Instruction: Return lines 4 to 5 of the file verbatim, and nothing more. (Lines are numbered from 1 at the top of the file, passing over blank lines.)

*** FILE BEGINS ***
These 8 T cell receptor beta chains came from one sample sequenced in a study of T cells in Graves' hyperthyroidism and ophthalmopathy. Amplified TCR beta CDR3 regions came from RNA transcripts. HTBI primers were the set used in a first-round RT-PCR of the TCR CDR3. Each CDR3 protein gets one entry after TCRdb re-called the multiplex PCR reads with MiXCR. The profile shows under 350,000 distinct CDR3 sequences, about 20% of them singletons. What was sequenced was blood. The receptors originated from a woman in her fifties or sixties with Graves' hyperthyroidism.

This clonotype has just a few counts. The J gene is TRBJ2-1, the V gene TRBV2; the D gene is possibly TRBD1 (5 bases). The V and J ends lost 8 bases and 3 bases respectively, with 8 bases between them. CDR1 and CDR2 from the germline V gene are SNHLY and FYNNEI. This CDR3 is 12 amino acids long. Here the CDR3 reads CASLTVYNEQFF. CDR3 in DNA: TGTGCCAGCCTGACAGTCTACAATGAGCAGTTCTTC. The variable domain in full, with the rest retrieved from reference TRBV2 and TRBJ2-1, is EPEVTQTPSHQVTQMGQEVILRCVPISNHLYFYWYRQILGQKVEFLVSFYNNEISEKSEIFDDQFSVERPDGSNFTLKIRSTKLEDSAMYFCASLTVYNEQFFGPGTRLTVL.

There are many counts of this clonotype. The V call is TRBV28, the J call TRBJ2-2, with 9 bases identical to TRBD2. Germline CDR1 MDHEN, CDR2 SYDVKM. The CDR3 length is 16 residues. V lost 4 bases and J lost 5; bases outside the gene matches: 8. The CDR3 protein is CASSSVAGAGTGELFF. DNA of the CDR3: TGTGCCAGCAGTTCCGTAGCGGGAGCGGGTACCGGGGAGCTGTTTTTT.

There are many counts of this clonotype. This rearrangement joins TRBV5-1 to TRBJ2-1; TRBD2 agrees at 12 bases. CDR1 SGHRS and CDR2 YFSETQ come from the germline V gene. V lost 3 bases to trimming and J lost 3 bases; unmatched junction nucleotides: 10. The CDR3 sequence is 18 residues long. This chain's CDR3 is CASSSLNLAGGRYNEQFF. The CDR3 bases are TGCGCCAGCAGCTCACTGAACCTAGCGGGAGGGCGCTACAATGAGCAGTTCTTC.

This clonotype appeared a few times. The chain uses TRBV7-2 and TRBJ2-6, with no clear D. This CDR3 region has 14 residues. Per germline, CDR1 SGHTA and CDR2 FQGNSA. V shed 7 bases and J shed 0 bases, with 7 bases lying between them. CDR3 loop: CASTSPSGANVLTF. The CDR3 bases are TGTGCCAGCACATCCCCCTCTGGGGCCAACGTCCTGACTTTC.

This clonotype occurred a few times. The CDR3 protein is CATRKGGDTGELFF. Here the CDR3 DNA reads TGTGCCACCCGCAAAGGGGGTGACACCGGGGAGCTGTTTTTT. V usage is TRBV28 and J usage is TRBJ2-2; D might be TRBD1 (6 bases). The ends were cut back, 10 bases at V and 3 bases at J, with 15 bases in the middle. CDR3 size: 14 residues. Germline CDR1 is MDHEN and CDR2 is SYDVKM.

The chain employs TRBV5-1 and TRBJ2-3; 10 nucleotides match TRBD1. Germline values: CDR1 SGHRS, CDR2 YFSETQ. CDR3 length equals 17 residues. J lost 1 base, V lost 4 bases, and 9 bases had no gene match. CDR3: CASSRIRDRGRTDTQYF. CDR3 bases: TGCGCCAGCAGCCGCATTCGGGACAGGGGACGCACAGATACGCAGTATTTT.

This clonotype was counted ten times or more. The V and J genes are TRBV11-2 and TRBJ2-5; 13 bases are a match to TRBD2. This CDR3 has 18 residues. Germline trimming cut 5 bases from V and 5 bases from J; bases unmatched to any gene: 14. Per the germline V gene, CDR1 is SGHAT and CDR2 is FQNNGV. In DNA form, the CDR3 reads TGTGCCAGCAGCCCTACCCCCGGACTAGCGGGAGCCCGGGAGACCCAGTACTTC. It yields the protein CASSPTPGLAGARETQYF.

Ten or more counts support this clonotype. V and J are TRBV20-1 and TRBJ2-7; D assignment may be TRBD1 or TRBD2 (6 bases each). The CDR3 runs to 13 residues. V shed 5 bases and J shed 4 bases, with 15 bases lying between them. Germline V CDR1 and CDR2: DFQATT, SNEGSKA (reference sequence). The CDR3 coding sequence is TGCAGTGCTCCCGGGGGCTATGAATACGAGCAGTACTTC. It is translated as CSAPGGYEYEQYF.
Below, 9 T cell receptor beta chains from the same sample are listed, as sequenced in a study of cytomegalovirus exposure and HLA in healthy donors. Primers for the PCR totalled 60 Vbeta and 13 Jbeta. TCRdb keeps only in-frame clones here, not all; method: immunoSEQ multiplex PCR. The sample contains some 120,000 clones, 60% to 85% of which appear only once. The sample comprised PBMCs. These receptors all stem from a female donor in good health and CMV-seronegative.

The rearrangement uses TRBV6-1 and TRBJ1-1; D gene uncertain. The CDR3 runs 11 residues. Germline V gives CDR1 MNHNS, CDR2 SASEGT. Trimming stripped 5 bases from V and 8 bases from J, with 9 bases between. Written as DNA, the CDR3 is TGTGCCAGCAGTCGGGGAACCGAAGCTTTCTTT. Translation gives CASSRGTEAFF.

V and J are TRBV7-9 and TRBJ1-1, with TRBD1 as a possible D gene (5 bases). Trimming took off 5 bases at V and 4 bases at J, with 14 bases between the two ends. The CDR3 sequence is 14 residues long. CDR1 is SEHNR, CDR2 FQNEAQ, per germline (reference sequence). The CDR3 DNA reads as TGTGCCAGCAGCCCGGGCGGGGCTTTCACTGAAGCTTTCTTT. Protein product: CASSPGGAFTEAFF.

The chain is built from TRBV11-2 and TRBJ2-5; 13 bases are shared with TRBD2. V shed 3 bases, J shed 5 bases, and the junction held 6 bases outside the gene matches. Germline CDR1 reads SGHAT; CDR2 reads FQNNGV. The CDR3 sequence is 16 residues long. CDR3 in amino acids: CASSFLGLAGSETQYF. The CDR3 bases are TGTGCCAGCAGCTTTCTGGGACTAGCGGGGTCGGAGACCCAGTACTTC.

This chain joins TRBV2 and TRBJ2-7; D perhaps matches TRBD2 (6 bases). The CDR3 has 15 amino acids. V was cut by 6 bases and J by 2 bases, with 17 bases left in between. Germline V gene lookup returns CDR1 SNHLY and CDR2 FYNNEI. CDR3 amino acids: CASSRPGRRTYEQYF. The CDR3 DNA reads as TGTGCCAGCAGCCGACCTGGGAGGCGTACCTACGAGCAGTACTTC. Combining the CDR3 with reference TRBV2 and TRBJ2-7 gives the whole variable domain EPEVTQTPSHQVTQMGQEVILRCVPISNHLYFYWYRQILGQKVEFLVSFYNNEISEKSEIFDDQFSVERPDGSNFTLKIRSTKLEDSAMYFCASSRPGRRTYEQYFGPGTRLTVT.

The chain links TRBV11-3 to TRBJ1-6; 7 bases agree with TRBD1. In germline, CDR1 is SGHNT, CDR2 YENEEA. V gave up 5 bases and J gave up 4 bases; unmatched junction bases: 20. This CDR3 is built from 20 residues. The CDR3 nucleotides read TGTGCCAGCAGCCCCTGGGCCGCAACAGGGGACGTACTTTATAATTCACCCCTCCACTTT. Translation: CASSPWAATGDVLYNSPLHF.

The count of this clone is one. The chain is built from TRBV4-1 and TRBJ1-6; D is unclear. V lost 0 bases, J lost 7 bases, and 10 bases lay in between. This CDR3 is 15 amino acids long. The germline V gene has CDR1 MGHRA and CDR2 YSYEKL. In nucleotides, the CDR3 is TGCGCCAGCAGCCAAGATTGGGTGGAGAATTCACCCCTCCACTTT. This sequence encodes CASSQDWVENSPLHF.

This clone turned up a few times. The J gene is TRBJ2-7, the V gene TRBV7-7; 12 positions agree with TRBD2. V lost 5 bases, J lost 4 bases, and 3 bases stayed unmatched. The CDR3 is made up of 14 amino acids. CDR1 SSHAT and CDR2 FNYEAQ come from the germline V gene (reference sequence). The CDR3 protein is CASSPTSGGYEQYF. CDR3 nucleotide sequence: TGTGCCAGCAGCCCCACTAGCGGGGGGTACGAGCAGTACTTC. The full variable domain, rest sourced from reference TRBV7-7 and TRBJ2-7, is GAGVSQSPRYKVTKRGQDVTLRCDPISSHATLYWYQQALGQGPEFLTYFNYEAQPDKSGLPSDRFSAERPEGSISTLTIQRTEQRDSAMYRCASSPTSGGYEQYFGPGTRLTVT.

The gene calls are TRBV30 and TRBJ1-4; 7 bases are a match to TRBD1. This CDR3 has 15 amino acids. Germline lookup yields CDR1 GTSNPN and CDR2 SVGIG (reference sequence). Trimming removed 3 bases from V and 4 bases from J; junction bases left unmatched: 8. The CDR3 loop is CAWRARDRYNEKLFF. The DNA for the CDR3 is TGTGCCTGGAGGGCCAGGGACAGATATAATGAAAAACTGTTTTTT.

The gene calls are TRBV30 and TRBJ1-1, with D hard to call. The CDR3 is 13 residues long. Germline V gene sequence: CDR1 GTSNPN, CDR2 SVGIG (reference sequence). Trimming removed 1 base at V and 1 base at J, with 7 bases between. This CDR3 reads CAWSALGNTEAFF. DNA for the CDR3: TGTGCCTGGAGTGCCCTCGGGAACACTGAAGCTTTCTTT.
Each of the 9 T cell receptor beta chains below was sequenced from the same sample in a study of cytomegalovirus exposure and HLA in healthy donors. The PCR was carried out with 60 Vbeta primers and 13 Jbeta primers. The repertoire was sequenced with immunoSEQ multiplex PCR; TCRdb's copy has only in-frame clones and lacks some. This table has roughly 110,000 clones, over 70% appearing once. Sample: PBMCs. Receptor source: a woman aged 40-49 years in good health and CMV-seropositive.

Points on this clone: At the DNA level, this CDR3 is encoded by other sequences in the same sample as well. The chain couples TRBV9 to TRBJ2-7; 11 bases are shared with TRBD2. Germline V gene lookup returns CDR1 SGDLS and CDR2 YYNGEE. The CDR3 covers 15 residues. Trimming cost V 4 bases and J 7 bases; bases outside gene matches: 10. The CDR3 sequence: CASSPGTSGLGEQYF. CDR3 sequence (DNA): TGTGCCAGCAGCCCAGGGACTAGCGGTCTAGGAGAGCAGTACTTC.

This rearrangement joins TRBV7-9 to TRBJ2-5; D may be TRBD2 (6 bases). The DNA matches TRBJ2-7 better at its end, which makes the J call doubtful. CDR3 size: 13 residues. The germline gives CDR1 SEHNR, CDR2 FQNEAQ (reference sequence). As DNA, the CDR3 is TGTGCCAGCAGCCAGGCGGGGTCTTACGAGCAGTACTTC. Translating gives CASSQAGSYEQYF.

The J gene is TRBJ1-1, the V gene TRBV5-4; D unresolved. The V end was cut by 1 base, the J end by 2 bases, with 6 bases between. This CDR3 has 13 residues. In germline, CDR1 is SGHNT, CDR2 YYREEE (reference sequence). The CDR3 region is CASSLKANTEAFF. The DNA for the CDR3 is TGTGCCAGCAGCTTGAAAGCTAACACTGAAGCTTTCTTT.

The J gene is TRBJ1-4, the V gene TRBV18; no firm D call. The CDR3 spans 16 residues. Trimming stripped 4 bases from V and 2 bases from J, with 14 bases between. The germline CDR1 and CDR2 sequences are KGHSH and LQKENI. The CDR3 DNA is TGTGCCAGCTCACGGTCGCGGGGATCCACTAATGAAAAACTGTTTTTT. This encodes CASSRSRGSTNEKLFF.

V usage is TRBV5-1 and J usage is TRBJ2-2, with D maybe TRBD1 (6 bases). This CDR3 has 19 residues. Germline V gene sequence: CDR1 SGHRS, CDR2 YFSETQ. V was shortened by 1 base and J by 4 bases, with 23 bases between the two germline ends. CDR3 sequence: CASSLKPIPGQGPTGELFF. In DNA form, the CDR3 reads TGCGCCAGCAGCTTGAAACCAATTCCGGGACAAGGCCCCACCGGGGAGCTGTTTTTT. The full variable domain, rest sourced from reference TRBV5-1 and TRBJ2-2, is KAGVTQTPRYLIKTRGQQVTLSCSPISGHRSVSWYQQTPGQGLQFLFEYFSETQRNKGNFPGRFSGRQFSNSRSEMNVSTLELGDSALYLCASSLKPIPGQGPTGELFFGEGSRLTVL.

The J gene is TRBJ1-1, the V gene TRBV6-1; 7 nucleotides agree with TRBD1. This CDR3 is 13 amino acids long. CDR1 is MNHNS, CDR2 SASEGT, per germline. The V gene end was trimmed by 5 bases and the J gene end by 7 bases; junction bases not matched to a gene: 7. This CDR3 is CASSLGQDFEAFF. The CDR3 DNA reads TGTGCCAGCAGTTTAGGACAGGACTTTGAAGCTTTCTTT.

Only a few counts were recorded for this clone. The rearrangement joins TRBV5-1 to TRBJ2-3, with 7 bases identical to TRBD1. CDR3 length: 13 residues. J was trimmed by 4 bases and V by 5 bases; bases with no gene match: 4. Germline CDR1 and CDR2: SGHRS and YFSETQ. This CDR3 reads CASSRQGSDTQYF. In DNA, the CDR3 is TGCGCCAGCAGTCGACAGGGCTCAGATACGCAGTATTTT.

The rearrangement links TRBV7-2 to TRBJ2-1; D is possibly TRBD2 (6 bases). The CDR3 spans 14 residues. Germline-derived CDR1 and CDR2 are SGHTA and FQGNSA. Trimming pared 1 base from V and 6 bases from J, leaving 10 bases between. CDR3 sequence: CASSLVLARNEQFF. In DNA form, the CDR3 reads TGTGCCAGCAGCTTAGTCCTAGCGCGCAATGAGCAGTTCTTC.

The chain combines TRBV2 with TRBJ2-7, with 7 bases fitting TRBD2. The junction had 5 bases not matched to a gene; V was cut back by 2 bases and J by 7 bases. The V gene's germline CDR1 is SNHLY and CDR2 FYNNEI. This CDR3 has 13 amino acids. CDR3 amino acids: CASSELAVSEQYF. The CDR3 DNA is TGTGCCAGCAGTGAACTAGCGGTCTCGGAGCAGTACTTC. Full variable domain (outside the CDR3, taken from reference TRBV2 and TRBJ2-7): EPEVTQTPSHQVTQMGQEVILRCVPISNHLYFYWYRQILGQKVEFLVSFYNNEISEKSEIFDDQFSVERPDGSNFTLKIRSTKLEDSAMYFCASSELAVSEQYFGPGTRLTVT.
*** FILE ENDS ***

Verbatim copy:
There are many counts of this clonotype. This rearrangement joins TRBV5-1 to TRBJ2-1; TRBD2 agrees at 12 bases. CDR1 SGHRS and CDR2 YFSETQ come from the germline V gene. V lost 3 bases to trimming and J lost 3 bases; unmatched junction nucleotides: 10. The CDR3 sequence is 18 residues long. This chain's CDR3 is CASSSLNLAGGRYNEQFF. The CDR3 bases are TGCGCCAGCAGCTCACTGAACCTAGCGGGAGGGCGCTACAATGAGCAGTTCTTC.

This clonotype appeared a few times. The chain uses TRBV7-2 and TRBJ2-6, with no clear D. This CDR3 region has 14 residues. Per germline, CDR1 SGHTA and CDR2 FQGNSA. V shed 7 bases and J shed 0 bases, with 7 bases lying between them. CDR3 loop: CASTSPSGANVLTF. The CDR3 bases are TGTGCCAGCACATCCCCCTCTGGGGCCAACGTCCTGACTTTC.